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The Future of Our Body - Malte Bruns at Galerie Lisa Kandlhofer

  • Malte Bruns - Natural Selection, 2018
  • Malte Bruns - Autobody Installation View
  • Malte Bruns - Autobody Installation View
  • Malte Bruns - Autobody Installation View
June 7, 2018
Balasz Takac is alias of Vladimir Bjelicic who is actively engaged in art criticism, curatorial and artistic practice.

The rapid technological development changes our perception practically on daily basis. The constant use of the screens affects our imagination so we become saturated with the images and deployed of meanings. But what happens with our bodies?

They change as well and exactly that subject is present in the works of the German artist Malte Bruns. For some time, he has been exploring the separate existence of the human limbs. With the upcoming exhibition Autobody, he goes one step further in the deliberation of the relation between the human body and technology.

Malte Bruns - Night Fever
Malte Bruns – Night Fever, 2017

The Domains of a Burgeoning Sculptor

Malte Bruns studied at the State Academy of Fine Arts Karlsruhe and at the Academy of Fine Arts in Munich. In the past years, he participated in several collective exhibitions and was even shortlisted for the Nam June Paik Award in 2016.

Bruns came to prominence with his anthropocentric sculptural interventions. Namely, the artist combines photography, sculpture and cinematic elements in order to produce outlandish ambient reminiscent of vintage sci-fi movies and laboratories. The figures of more precisely limbs have lives of their own, aside from the body as a whole, so their state reflects self – sufficiency.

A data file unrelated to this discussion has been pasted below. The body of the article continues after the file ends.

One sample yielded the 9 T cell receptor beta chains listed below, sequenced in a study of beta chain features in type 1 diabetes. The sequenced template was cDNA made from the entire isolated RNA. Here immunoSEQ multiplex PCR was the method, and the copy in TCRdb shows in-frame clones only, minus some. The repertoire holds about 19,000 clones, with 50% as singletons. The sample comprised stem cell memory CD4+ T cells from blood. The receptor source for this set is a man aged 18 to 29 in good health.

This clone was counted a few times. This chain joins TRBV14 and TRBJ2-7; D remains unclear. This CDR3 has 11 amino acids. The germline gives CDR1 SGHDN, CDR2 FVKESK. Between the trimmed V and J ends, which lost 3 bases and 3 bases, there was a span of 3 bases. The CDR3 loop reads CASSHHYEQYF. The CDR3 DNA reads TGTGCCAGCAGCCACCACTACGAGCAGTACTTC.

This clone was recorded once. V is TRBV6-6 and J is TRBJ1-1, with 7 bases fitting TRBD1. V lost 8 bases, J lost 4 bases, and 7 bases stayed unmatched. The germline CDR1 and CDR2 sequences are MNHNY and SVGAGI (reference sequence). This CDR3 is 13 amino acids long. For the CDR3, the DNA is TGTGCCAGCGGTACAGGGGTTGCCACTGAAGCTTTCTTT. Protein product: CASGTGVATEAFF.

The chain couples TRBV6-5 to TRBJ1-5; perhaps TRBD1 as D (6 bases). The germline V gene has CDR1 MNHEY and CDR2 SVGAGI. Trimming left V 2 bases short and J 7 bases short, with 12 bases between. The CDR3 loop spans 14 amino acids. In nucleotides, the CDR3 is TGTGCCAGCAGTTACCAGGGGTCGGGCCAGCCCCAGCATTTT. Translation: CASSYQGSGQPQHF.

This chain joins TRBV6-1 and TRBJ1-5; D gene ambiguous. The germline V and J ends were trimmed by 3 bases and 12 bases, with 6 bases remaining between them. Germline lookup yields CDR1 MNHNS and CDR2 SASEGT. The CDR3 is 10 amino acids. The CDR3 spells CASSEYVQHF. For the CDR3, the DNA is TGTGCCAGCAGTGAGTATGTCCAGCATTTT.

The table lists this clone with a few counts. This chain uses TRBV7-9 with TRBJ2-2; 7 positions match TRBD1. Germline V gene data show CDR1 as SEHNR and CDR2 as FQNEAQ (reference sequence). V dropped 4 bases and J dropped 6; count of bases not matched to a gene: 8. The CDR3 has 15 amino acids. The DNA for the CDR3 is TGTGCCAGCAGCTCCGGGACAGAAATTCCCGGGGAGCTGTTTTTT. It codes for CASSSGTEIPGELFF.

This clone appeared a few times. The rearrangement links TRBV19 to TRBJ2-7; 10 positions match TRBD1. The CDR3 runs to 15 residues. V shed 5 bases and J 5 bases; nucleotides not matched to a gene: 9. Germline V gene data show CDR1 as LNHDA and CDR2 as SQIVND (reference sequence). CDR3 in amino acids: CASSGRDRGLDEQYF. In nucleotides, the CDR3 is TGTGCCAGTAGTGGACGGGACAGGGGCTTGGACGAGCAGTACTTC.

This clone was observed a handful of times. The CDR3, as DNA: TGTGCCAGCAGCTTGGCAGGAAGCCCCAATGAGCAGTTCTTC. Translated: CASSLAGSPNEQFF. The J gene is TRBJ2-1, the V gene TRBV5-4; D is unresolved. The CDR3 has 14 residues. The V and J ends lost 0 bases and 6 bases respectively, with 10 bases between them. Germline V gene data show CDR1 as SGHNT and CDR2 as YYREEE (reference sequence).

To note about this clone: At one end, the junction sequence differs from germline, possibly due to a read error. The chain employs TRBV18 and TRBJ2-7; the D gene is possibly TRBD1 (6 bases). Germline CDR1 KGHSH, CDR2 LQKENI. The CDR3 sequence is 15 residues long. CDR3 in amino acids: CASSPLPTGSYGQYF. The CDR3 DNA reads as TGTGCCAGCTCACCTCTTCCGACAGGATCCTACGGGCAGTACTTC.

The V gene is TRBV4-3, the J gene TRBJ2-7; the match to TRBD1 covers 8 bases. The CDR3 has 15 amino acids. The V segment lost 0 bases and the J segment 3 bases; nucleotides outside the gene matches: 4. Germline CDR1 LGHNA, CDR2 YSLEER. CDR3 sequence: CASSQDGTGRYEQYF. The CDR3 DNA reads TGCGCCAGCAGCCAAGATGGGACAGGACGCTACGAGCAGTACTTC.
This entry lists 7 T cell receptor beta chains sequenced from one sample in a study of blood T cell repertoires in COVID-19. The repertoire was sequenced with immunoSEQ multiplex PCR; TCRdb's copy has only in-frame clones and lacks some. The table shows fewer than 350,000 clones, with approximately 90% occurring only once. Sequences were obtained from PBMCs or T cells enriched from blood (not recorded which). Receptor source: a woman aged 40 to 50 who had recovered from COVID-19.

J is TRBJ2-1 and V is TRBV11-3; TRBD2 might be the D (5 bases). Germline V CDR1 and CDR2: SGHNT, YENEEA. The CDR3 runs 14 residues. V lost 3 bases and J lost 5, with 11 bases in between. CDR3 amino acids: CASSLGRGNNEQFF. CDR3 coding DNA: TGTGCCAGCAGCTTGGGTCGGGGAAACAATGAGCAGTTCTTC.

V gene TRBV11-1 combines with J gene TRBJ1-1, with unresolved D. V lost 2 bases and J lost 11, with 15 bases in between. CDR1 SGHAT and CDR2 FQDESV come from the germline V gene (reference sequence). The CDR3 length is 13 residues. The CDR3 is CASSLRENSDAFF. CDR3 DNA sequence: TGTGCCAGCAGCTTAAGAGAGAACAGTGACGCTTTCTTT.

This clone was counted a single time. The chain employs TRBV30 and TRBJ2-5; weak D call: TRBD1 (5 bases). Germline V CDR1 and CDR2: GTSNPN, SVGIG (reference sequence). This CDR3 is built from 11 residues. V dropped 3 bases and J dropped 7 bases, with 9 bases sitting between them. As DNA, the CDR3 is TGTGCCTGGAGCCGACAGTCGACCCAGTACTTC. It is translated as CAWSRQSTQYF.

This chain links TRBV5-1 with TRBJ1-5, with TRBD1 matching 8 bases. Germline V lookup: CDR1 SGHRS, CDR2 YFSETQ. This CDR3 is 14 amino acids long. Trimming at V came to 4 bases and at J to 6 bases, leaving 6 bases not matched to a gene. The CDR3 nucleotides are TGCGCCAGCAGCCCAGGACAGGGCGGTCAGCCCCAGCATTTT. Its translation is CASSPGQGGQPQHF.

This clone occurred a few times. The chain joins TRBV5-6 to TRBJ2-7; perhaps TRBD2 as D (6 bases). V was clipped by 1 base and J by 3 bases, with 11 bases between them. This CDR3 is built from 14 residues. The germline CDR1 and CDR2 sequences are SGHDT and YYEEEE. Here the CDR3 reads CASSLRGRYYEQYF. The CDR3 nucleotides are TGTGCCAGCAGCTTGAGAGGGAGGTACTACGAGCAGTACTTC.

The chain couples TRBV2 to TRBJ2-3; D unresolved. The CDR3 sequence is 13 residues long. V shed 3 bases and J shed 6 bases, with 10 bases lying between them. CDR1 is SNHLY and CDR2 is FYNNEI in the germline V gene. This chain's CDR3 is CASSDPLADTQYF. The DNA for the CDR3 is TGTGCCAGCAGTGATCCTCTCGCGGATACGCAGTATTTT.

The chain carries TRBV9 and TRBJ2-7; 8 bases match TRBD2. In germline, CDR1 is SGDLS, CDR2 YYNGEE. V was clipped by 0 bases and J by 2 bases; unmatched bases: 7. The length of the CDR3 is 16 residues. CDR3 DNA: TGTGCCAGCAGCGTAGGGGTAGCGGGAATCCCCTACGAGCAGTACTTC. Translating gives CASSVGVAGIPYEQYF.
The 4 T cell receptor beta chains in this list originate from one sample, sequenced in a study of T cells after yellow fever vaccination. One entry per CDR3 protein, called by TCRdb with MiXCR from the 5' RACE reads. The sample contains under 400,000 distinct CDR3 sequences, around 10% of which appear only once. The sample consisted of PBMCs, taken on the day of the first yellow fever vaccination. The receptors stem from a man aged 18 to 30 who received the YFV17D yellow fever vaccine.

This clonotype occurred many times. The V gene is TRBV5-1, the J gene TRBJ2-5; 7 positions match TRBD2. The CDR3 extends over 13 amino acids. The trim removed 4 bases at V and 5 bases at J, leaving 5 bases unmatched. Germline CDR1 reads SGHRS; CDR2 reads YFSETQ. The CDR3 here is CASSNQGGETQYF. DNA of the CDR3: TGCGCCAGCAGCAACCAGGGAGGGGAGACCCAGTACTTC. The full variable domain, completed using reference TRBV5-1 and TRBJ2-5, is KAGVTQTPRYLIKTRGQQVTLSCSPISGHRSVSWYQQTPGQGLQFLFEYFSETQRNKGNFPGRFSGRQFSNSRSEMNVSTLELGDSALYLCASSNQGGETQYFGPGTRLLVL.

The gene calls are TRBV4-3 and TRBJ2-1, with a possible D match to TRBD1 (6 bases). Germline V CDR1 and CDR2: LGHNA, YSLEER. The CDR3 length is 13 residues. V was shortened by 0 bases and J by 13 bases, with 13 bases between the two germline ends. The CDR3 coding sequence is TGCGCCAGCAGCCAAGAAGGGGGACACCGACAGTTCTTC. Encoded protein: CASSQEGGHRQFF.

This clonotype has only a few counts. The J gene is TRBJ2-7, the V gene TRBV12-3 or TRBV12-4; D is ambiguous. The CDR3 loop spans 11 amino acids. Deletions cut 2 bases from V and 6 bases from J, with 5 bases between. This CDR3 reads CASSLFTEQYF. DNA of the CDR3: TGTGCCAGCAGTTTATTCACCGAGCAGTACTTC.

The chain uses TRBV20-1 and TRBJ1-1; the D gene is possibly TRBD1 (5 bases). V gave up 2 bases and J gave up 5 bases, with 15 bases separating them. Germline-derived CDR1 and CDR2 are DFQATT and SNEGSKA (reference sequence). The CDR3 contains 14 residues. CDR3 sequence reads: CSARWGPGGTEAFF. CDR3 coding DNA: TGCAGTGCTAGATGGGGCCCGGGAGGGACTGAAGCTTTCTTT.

Malte Bruns – Mutter, 2015

Autobody – The Secret Lives of Body Parts

With the new work, Bruns is focusing on the autonomous existence of human organs and limbs, which at first glance is reviled by the suggestive title. An interesting detail which additionally flavors this whole agenda is the fact that he casts his own limbs in synthetic materials.

This twisted self-portrayal tells much about the artist’s perception of the human body in the technocratic society. It draws a number of references from art history – from the story of Frankenstein, through Surrealism, the ‘80s and ‘90s sci-fi movies, over to Stelarc’s experimentations.

Although the first impression is that these limbs resemble prosthesis or are the achievements of genetic engineering, Bruns is exploring neither the immobility or the effects of scientific innovations, but rather the betterment of the human being and their abilities through technology.

Therefore, the artistic practice of Malte Bruns could be described best with the term posthumanism, the belief that the humans can evolve beyond their present physical and mental limitations mostly by means of science and technology.

Malte Bruns - Joint Venture, 2018
Malte Bruns – Joint Venture, 2018

Malte Bruns at Galerie Lisa Kandlhofer

The human body still is frail despite the efforts of becoming untouchable and unbreakable, so these peculiar object Malte Bruns is creating should be perceived as a humorous comment on the continuous and restless advancements of genetics, robotics, and medicine.

The opening reception of the exhibition Autobody at Galerie Lisa Kandlhofer in Vienna will happen on 7 June, and the audience will be able to see it from 8 June until 14 July 2018.

Featured image: Malte Bruns – Natural Selection, 2018, detail. Malte Bruns – Autobody Installation view. All images courtesy of the artist and Galerie Lisa Kandlhofer.